Lovely Horrors

Anna Noyes’ debut collection of short stories is full of graceful writing about terrible things.

Goodnight, Beautiful Women
[dropcap letter=”J”]oni hears her name called in the middle of the night. Outside her window, she sees her husband, Jack, wading into the quarry holding a chunk of rock. His head slips beneath the water.
The police rule it a suicide, but they don’t find the body. Maybe, Joni thinks, Jack only waited until she’d have seen him go under and then swam out the other side. He could be off starting a new life, or perhaps he’s been watching her from the surrounding woods, testing her response. He’d grown erratic and sometimes cruel, increasingly touched by an unidentified madness.

After days and nights of thinking of nothing but Jack — and the quarry — Joni’s story culminates in a sudden moment of out-of-body euphoria as, in the pitch-black hours of early morning, she ventures into the water herself, her fear “tangible, pulsating, radiant on her skin”:

“Deep down the soft world of the quarry stirs. The only noise underwater is the churning of Joni’s legs, keeping her afloat. And then she is on her back, a bright cutout against the surface: strong arms and legs, full hips, long neck, hair tangled and weightless. The water’s many hands swim up and hold her, pressing her body to the sky.”

Over the course of the 11 stories in Anna Noyes’ debut collection, Goodnight, Beautiful Women, the author demonstrates a remarkable gift for investing her female protagonists with subtle, complicated feelings that are both startling and credible: a bride finds comfort in the presence of a husband who brutalizes her; a macabre dinner-party game sends a woman reeling through confused memories of childhood sexual abuse; a young girl turns a blind eye when her sister runs away with a middle-aged, pedophilic neighbor.

Noyes deals in dark themes, and she maintains a hardness about the stories she tells. The very telling of them implies empathy, but her terse, crystalline prose precludes any creeping emotionalism. There’s little joy in her plots, but much to be taken from her poised writing.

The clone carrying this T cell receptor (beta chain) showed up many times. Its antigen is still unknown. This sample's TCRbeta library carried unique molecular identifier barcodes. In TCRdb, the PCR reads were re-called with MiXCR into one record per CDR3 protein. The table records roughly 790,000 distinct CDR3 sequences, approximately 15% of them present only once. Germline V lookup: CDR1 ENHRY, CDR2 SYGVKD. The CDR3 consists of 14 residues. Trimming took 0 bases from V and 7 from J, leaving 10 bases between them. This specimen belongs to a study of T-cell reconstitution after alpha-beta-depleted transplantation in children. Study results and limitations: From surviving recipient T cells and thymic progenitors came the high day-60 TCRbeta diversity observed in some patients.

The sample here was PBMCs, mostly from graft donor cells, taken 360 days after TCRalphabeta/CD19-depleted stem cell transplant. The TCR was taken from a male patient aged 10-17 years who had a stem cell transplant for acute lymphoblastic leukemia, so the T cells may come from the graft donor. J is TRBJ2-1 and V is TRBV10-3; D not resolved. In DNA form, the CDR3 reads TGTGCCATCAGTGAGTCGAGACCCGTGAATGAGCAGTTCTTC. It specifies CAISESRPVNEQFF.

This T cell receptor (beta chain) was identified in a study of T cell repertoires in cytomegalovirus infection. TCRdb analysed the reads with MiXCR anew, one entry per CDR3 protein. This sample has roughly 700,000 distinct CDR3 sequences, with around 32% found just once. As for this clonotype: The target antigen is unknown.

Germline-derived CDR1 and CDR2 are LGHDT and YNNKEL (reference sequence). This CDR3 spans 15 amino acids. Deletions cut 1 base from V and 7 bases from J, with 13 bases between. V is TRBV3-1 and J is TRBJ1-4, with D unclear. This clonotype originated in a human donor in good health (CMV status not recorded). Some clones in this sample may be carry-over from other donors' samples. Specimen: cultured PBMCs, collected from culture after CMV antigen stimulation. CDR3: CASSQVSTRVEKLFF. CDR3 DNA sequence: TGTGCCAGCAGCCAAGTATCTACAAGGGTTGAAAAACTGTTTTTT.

Noyes grew up in Sorrento, a town of some 300 year-round residents, across Frenchman Bay from Bar Harbor — and her home state provides the backdrop for much of Goodnight, Beautiful Women. Amid all the anguishing turns of her plots, Maine serves as a consistent thread that fosters a sense of coherence from story to story.

But Noyes’ Maine isn’t beachfront idylls and wide-open living; it’s unromantic, gritty, and provincial, signified by coffee brandy, “207” tattoos, and doublewides. Sometimes, Noyes is explicit about her settings — say, a bus trundling toward Boston through Augusta and Portland. But even when she’s not, Maine’s fingerprints are everywhere. Drivers still hit the road in ’89 Volvos; “summer people” flit in and out of characters’ lives; a mother exclaims, “I’ve got to get out of this house. This town, too. It’s just too fucking cold” (one imagines Noyes’ readers in Caribou nodding in solidarity). Despite the self-contained plots, the unified sense of place lends a novelistic feel that many short-story collections don’t possess.

If there’s criticism to be leveled, it’s that Noyes’ male characters tend to be perpetrators or patsies or guys who actually say things like, “That was some hot lovemaking.” She does unto men as Hemingway does (and as many male authors do) unto women, so maybe the imbalance shouldn’t come as a surprise, a failing, or a deterrent to readers. But she affords her female characters such rich interior lives — who wouldn’t want to see some of that complexity in the men too?

Between the grotesque misdeeds that characters inflict on each other and the stark sense of a place — Maine stripped of its veneer — Goodnight, Beautiful Women reads like an improbable channeling of Flannery O’Connor on the one hand and Elizabeth Strout on the other, two very different specialists of the short-story form. Noyes might be staking out a Northeastern Gothic genre. Whatever the label, her writing is worth any reader’s time.

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